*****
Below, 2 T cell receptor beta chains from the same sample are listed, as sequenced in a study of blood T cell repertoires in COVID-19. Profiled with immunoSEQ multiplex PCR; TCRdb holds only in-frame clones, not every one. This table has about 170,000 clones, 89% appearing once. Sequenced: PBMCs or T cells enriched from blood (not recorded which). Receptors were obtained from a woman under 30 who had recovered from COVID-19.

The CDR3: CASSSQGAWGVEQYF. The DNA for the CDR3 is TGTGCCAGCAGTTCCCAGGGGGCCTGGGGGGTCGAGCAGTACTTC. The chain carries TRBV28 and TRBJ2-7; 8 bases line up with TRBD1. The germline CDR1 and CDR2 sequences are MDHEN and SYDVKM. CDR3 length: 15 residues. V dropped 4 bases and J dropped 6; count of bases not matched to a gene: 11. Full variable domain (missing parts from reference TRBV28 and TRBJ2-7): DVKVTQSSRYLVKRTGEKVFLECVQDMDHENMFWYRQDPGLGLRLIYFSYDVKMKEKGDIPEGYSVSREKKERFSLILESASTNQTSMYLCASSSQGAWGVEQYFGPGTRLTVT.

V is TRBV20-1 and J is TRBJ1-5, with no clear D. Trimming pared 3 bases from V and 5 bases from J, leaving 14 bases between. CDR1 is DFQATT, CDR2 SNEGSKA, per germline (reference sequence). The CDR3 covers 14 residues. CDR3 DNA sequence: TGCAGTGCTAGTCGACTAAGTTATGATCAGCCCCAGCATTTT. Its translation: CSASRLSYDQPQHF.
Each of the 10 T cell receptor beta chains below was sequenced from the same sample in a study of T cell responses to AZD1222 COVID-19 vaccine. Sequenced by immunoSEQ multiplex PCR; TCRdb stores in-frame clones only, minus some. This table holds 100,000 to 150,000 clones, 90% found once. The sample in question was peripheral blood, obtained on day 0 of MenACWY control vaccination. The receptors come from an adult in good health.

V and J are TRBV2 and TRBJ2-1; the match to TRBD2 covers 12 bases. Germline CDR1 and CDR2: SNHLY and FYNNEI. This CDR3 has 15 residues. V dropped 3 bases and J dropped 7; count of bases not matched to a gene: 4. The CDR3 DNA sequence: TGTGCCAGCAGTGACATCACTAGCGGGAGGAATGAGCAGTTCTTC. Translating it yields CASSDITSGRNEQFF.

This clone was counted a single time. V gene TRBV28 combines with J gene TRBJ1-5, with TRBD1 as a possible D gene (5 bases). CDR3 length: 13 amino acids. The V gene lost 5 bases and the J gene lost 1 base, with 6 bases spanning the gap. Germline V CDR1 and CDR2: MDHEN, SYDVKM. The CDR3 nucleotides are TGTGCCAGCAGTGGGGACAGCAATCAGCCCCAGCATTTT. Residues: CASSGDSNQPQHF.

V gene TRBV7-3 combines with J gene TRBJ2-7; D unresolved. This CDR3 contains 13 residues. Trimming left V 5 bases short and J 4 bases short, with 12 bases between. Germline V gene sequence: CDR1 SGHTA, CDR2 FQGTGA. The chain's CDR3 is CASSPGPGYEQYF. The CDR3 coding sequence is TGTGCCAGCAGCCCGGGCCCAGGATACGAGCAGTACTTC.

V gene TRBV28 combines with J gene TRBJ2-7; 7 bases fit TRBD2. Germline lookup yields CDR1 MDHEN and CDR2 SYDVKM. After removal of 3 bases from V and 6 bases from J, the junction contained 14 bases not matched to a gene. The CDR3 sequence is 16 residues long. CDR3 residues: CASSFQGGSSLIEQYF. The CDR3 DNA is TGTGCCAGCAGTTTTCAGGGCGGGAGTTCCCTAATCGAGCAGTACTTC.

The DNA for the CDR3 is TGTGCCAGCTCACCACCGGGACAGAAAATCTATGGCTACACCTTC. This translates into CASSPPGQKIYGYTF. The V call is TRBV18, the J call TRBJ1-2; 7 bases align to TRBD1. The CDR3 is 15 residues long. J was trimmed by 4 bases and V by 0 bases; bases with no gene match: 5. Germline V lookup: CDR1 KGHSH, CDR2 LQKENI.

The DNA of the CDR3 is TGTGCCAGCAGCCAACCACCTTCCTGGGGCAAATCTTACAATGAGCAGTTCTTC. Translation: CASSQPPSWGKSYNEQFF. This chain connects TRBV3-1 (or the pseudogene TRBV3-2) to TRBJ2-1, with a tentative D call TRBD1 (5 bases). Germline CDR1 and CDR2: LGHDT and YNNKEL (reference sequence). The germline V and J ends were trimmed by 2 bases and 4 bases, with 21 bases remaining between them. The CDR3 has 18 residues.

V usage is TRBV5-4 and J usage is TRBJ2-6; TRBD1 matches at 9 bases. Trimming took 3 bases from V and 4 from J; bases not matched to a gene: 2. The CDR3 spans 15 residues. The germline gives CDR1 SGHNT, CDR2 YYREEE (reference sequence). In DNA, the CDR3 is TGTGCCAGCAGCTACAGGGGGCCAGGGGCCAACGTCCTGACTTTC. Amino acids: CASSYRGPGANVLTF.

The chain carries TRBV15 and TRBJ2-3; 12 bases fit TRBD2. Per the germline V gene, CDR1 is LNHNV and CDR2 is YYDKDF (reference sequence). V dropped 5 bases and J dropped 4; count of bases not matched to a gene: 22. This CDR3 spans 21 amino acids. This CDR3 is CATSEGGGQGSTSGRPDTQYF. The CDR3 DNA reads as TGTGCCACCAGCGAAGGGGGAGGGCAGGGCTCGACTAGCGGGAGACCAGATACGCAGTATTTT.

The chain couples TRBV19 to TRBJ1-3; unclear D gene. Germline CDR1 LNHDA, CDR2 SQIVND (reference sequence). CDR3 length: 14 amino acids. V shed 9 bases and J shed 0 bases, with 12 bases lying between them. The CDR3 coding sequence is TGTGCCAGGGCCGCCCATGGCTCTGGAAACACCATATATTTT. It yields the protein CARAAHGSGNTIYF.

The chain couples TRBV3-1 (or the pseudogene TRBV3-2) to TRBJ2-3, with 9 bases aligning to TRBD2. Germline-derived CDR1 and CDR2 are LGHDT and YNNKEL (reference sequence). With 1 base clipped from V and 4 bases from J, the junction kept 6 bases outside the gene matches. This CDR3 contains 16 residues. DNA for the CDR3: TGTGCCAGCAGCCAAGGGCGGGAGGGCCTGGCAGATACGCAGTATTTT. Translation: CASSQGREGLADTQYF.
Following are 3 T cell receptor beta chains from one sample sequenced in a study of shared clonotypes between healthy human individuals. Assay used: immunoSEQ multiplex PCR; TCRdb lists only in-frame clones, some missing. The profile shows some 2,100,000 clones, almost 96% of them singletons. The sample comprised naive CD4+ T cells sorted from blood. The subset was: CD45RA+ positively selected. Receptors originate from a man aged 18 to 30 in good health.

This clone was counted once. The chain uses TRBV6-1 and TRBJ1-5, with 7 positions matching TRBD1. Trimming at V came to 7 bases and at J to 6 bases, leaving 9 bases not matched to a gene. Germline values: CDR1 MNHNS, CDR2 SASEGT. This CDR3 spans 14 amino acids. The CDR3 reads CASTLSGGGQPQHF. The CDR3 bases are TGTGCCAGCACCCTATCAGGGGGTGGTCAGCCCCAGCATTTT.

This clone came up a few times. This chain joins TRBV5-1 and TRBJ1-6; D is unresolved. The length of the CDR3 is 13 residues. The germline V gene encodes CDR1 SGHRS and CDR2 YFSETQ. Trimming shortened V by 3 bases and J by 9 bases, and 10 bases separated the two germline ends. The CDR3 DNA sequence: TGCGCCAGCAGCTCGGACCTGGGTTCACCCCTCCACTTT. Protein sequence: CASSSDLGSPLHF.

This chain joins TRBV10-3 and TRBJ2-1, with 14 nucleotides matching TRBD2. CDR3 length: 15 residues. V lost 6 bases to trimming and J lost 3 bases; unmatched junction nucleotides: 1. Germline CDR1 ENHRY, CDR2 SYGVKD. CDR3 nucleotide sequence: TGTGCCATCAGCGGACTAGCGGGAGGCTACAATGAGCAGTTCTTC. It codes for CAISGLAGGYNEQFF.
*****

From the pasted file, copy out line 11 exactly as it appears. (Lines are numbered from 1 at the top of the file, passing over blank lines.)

V usage is TRBV5-4 and J usage is TRBJ2-6; TRBD1 matches at 9 bases. Trimming took 3 bases from V and 4 from J; bases not matched to a gene: 2. The CDR3 spans 15 residues. The germline gives CDR1 SGHNT, CDR2 YYREEE (reference sequence). In DNA, the CDR3 is TGTGCCAGCAGCTACAGGGGGCCAGGGGCCAACGTCCTGACTTTC. Amino acids: CASSYRGPGANVLTF.